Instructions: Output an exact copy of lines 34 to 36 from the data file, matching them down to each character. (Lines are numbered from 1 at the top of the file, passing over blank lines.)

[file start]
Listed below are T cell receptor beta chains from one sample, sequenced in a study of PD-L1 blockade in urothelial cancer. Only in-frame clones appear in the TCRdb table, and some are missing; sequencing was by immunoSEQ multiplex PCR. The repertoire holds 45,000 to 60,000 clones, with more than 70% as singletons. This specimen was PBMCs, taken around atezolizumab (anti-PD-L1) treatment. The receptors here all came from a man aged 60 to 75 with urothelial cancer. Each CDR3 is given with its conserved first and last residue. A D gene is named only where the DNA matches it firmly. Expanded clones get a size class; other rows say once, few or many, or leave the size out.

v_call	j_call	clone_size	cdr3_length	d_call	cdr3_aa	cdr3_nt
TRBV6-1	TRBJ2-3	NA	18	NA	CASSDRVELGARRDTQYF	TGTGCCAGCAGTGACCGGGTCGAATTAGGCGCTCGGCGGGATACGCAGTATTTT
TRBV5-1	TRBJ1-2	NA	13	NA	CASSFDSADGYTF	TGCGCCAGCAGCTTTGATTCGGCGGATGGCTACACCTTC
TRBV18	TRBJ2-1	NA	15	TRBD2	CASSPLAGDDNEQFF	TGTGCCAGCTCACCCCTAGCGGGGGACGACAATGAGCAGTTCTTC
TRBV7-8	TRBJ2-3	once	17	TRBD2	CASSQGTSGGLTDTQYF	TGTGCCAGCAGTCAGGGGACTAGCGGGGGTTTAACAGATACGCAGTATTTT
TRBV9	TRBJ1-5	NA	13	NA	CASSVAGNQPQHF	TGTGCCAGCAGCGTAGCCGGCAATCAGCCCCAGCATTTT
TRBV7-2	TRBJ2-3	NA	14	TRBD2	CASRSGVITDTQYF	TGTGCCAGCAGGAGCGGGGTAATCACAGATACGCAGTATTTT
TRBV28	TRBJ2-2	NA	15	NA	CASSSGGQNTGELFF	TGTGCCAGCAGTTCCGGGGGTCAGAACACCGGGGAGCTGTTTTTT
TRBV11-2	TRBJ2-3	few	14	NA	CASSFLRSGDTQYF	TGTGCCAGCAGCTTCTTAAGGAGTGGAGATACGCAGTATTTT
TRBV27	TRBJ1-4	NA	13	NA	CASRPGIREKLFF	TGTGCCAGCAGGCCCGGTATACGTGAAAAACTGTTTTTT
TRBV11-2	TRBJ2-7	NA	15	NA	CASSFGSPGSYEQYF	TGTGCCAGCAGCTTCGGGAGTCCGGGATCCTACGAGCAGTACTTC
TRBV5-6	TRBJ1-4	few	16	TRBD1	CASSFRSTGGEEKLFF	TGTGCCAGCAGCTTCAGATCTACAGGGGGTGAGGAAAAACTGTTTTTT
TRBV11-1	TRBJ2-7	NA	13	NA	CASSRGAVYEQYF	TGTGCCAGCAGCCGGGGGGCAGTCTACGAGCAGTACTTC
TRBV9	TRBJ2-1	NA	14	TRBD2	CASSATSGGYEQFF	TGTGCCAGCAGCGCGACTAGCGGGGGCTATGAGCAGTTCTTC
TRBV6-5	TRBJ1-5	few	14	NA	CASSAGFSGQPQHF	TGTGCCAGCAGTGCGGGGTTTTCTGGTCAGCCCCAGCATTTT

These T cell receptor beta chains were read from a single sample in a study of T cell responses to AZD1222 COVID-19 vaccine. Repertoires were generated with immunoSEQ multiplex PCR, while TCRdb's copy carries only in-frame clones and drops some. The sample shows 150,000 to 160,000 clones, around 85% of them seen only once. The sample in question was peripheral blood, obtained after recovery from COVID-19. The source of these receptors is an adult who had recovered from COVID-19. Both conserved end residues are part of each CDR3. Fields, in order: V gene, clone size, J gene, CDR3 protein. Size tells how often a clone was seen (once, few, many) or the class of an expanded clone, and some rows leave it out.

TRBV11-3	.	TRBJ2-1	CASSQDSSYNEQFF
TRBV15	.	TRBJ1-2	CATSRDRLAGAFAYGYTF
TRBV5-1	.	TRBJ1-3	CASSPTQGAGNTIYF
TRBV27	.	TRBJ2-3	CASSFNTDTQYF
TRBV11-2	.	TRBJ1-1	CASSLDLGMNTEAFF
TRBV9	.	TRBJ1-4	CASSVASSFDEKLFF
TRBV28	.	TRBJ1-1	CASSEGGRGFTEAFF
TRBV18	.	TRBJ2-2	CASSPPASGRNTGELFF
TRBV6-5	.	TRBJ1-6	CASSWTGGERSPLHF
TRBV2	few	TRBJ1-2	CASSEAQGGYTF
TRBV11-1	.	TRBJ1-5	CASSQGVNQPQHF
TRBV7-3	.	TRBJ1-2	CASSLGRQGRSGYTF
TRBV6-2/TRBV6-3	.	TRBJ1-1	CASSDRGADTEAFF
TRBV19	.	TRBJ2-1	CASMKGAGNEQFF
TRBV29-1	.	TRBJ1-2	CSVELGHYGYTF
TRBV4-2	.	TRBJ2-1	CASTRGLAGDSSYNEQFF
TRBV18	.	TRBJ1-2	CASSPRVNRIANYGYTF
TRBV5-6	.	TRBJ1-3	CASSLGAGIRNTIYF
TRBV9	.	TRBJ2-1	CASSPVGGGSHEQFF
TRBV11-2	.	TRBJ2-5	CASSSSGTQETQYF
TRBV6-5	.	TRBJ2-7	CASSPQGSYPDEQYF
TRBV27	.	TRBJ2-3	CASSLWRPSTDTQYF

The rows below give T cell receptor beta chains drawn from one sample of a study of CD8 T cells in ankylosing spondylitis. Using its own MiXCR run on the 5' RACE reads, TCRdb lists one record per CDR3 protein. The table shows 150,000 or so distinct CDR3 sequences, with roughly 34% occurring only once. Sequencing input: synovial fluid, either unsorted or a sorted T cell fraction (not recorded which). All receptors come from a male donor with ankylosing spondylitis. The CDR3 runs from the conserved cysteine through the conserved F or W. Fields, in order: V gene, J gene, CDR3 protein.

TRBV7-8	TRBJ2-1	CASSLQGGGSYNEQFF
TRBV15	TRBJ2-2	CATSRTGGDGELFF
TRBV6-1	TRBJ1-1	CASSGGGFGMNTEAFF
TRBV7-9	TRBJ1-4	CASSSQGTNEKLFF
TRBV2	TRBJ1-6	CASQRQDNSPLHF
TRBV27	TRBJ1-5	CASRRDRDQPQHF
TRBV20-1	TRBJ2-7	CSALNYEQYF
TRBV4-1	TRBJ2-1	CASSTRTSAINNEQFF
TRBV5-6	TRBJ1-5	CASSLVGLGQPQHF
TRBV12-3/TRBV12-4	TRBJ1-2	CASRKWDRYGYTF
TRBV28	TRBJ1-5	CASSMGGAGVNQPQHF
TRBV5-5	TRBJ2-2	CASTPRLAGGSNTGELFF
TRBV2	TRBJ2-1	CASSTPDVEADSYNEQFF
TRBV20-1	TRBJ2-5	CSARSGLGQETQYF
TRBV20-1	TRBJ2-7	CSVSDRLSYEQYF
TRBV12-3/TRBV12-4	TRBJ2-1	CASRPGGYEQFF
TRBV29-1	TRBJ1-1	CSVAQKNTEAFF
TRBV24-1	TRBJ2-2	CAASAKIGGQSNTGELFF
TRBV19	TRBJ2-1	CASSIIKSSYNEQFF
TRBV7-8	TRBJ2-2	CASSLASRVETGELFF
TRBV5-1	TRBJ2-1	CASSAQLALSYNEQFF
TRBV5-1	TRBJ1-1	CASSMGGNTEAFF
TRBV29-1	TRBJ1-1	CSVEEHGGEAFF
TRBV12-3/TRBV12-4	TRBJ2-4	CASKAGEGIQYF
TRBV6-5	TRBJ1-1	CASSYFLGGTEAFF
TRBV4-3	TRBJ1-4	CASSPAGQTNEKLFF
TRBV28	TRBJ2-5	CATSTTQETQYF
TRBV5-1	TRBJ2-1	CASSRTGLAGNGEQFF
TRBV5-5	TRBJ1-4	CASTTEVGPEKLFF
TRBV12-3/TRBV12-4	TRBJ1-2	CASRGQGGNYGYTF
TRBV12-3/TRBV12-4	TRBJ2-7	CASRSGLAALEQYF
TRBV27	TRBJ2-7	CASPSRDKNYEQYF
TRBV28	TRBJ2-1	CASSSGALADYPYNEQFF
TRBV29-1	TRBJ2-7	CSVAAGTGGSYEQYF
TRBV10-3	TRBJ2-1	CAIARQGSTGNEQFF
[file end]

TRBV18	.	TRBJ1-2	CASSPRVNRIANYGYTF
TRBV5-6	.	TRBJ1-3	CASSLGAGIRNTIYF
TRBV9	.	TRBJ2-1	CASSPVGGGSHEQFF